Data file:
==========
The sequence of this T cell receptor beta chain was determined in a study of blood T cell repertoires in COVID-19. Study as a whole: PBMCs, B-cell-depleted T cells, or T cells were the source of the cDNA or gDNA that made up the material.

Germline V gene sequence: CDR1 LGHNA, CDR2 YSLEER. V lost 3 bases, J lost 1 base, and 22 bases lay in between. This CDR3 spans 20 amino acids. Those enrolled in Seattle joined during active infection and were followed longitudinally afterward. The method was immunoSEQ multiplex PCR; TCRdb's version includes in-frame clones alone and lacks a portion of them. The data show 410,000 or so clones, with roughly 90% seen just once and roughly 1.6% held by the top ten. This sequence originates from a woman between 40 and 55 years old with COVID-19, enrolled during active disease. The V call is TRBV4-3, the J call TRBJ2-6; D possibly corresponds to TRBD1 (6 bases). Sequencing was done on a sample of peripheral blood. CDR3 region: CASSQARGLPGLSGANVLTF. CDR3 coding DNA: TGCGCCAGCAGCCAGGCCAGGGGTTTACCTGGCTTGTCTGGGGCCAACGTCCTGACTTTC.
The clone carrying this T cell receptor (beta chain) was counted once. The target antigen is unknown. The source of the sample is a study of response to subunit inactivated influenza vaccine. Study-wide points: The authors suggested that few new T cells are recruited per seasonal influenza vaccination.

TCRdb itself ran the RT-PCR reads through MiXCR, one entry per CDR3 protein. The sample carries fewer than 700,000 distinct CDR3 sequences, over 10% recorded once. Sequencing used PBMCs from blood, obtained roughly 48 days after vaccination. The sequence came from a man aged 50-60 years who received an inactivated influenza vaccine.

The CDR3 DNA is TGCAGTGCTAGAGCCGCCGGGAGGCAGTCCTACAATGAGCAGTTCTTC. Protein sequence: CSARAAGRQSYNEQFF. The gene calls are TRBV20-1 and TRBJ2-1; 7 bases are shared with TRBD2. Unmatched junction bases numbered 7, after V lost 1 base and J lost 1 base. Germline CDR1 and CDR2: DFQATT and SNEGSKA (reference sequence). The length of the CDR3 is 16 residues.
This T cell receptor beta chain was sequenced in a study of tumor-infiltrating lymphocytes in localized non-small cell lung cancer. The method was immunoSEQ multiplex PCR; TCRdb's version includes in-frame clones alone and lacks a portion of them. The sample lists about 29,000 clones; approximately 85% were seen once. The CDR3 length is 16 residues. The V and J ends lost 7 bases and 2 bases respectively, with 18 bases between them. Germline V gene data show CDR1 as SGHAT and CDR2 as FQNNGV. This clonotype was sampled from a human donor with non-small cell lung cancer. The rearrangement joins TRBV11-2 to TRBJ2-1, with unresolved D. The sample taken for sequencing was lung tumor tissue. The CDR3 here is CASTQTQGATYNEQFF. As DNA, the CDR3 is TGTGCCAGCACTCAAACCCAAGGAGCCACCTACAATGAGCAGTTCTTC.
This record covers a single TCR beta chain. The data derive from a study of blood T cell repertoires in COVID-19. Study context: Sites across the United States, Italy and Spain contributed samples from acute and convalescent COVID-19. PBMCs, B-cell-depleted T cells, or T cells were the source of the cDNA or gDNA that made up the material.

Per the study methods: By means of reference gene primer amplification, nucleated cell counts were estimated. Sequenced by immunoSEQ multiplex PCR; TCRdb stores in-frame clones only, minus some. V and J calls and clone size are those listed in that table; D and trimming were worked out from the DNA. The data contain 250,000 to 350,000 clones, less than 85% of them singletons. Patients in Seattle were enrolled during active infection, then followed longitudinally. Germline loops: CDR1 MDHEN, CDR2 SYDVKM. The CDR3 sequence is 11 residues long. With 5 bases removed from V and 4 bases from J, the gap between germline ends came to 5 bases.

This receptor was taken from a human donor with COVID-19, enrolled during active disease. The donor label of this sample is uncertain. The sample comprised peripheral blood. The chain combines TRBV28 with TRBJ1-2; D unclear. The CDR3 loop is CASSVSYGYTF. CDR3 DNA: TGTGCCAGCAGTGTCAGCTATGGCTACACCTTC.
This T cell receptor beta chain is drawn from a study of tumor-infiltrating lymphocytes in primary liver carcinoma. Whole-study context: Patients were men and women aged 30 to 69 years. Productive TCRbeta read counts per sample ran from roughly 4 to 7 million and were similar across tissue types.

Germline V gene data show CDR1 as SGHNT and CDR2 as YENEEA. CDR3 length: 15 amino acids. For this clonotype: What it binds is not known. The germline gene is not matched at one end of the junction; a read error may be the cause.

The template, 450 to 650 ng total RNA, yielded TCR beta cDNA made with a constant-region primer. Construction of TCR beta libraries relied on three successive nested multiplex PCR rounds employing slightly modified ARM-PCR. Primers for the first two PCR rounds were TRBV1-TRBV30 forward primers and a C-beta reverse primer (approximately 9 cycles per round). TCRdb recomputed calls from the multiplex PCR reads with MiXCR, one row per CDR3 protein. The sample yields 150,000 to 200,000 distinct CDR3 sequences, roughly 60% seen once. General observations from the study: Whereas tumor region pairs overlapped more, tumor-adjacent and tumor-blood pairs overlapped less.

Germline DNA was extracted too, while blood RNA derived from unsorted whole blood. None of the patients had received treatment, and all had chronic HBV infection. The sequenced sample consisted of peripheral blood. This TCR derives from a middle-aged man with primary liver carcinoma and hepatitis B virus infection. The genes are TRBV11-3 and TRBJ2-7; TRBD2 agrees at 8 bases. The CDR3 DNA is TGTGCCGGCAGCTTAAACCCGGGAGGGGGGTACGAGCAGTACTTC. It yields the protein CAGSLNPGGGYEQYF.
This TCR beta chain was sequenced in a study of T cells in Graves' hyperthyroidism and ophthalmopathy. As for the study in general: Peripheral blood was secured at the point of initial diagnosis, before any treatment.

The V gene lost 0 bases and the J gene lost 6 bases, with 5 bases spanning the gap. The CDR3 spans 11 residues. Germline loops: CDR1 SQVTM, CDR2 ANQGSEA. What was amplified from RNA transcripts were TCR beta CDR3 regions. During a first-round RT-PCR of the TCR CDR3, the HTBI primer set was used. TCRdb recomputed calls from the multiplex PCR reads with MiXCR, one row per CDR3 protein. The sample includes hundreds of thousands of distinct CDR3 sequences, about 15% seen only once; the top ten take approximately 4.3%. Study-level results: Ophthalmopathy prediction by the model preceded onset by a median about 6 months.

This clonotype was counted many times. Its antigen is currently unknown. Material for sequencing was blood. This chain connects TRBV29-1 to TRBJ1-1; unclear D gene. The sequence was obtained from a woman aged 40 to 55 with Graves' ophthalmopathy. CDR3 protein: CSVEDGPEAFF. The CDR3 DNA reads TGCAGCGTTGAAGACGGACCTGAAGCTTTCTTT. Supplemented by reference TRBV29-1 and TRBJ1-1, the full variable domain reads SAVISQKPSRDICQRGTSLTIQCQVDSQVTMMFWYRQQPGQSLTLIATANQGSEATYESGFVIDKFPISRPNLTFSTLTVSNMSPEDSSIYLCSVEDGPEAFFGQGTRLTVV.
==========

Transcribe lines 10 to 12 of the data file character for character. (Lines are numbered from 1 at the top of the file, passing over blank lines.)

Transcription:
This T cell receptor beta chain is drawn from a study of tumor-infiltrating lymphocytes in primary liver carcinoma. Whole-study context: Patients were men and women aged 30 to 69 years. Productive TCRbeta read counts per sample ran from roughly 4 to 7 million and were similar across tissue types.

Germline V gene data show CDR1 as SGHNT and CDR2 as YENEEA. CDR3 length: 15 amino acids. For this clonotype: What it binds is not known. The germline gene is not matched at one end of the junction; a read error may be the cause.

The template, 450 to 650 ng total RNA, yielded TCR beta cDNA made with a constant-region primer. Construction of TCR beta libraries relied on three successive nested multiplex PCR rounds employing slightly modified ARM-PCR. Primers for the first two PCR rounds were TRBV1-TRBV30 forward primers and a C-beta reverse primer (approximately 9 cycles per round). TCRdb recomputed calls from the multiplex PCR reads with MiXCR, one row per CDR3 protein. The sample yields 150,000 to 200,000 distinct CDR3 sequences, roughly 60% seen once. General observations from the study: Whereas tumor region pairs overlapped more, tumor-adjacent and tumor-blood pairs overlapped less.